A year-end assessment can jump-start the new year. December is a natural time to reflect as holiday traditions bring a host memories. During the rush of holiday preparations, taking a moment to reminisce and think about the activities and experiences of the past months is valuable for providing closure. It’s a time take stock of achievements and disappointments.
A year-end assessment sets the stage for resolutions, goals, and aspirations. For most people, happiness comes from action and purpose. It comes from doing things that mean something. The year-end assessment is a good time to evaluate experiences that provided growth and fulfillment.
Here are some considerations for the year-end assessment: Are there unanticipated obstacles or challenges? Are you making new connections that inspire? Are you cultivating new habits?
Goals and aspirations set last January may be stale, abandoned, or inappropriate. You can review what happened without beating yourself up for those things that were not accomplished. There are lessons to be had by looking back on failure.
December is the time of year when I allow myself to look at journal entries through the past year. Because I write in my journal regularly — almost daily — it provides a record of thoughts, feelings, accomplishments and struggles. I look for family events, shifts in relationships, comments on activities, and achievements. I also look for disappointments, challenges and barriers.
Failure is a great teacher but I try to focus on what has gone right as it’s too easy to go down the rabbit hole of shortcomings and beat myself up for what I didn’t achieve. After all, it’s easier to take a step toward something rather than a step away.
Sometimes choosing categories for a year-end assessment works. Assessing areas such as health (physical health, mental health and spiritual health), financial well-being, intellectual growth, social relationships, community involvement, etc. provides a structure. Constructing a happiness barometer to map the categories provides visual cues to follow. A chronological approach with a month-by-month review of key events from your calendar or iPhone can be useful.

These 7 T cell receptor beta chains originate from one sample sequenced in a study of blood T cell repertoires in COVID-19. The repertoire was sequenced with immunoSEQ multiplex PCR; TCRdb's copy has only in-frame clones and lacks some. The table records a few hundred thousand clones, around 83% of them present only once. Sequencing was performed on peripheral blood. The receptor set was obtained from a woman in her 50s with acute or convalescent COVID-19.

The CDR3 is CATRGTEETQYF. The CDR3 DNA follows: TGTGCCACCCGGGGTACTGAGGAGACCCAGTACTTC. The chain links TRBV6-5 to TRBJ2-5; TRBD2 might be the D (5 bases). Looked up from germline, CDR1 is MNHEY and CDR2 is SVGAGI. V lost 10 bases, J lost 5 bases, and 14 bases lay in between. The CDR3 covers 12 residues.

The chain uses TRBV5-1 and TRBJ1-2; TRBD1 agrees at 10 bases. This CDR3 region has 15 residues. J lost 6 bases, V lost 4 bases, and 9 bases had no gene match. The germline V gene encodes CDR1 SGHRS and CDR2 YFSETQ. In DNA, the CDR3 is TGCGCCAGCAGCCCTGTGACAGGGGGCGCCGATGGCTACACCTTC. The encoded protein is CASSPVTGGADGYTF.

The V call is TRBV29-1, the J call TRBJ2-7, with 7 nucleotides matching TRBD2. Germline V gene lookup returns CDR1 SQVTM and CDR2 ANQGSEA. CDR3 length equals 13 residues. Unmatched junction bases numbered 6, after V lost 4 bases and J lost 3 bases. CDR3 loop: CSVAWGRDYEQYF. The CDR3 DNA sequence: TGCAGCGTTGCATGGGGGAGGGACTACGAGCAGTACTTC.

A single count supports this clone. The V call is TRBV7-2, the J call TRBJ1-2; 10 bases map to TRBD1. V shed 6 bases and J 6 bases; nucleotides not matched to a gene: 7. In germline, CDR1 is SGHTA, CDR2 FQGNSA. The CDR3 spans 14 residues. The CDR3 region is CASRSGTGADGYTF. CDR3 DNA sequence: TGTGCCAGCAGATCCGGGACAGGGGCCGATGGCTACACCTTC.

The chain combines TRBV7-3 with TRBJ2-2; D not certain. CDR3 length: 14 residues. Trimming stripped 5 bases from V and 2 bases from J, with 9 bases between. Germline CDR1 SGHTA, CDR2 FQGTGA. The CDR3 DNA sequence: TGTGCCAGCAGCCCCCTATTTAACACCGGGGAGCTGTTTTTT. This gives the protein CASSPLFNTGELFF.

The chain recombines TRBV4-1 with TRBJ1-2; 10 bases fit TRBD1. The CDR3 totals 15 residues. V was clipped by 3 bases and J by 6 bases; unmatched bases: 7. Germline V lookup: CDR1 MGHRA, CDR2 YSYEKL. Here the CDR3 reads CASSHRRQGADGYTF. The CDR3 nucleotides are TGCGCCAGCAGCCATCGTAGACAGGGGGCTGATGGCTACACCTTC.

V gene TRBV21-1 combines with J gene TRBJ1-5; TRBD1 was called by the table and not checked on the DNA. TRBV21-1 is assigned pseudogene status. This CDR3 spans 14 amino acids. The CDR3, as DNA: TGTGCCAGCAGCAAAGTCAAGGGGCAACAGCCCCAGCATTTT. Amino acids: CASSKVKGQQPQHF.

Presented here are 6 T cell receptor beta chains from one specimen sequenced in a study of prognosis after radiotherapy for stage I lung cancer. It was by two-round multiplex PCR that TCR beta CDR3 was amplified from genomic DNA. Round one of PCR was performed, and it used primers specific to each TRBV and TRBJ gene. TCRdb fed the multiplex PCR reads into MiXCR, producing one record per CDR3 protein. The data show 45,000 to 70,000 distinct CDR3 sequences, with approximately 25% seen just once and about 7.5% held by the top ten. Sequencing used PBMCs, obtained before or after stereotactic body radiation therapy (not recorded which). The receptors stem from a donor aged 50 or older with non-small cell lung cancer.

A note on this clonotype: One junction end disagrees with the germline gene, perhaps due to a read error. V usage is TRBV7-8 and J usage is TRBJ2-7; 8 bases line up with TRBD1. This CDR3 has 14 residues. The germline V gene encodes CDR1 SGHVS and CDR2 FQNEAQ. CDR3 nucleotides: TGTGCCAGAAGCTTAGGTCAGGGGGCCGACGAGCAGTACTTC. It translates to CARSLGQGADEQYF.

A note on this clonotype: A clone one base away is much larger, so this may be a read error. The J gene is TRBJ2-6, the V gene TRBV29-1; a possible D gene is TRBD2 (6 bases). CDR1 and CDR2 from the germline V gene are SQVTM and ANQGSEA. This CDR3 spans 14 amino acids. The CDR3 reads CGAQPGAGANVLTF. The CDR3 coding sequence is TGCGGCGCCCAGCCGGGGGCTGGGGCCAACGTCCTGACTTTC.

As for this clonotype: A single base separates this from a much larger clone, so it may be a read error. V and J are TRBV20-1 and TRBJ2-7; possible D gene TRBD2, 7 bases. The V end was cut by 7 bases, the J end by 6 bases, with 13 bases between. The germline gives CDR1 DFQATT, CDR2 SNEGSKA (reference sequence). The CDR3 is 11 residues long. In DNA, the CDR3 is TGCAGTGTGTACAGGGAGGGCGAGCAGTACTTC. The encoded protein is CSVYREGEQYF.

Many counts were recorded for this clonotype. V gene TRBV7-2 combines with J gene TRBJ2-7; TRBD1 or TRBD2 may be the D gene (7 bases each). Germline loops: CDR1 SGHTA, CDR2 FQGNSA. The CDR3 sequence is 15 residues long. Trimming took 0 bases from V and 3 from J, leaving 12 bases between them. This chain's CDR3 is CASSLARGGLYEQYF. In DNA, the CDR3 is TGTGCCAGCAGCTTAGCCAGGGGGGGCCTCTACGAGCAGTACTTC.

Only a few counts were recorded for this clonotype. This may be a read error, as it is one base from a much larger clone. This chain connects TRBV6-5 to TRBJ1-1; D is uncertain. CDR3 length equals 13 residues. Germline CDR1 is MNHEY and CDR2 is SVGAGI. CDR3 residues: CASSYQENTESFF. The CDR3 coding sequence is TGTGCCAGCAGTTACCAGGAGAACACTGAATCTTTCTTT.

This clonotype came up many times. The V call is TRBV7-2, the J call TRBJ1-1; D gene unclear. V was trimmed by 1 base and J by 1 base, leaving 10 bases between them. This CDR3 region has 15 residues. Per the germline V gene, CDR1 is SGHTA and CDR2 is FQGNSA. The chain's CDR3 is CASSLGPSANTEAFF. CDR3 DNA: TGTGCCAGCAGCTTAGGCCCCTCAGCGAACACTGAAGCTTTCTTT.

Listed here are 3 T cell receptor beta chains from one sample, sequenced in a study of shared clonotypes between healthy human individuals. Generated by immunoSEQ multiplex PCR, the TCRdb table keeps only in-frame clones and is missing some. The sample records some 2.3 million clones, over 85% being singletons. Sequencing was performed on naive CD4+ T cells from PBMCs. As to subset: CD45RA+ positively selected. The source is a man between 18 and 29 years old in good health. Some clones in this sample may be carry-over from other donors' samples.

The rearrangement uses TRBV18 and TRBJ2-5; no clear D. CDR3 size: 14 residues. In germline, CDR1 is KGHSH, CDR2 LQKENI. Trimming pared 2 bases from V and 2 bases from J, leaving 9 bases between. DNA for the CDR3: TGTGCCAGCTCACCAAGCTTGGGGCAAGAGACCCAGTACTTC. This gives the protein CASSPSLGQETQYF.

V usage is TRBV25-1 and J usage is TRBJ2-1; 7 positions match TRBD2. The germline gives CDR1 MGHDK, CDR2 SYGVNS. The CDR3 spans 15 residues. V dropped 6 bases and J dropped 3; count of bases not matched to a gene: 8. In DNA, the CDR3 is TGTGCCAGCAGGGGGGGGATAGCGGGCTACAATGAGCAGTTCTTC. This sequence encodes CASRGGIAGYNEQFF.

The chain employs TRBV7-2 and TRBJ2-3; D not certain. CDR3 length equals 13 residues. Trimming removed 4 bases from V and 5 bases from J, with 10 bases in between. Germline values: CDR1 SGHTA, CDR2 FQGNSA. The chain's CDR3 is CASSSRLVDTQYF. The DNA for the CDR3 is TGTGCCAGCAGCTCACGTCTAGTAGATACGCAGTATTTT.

December is also a time to take stock of your retirement. I’m reminded of Gretchen Rubin’s famous line ‘the days are long — the years are short’. It’s easy to let months and years of retirement pass without notice or direction. Taking some time to review accomplishments and draw conclusions about what adds — or takes away from — life satisfaction and happiness during retirement is valuable in the year-end assessment. With personal control over time now that work has ended, how are you spending your days? Are you enjoying the freedom from work? Are you maintaining your health? Are social relationships enhancing your leisure time? Do you participate in rewarding hobbies?
Whether you resist the practice of making New Year’s resolutions or embrace resolutions as a great strategy for making life changes, the year-end assessment provides a roadmap to make conscientious decisions about how you will spend precious time, resources, and energy in the coming months.
Thanks for reading my post. I’m interested in hearing readers’ experiences with year-end assessments in your comments.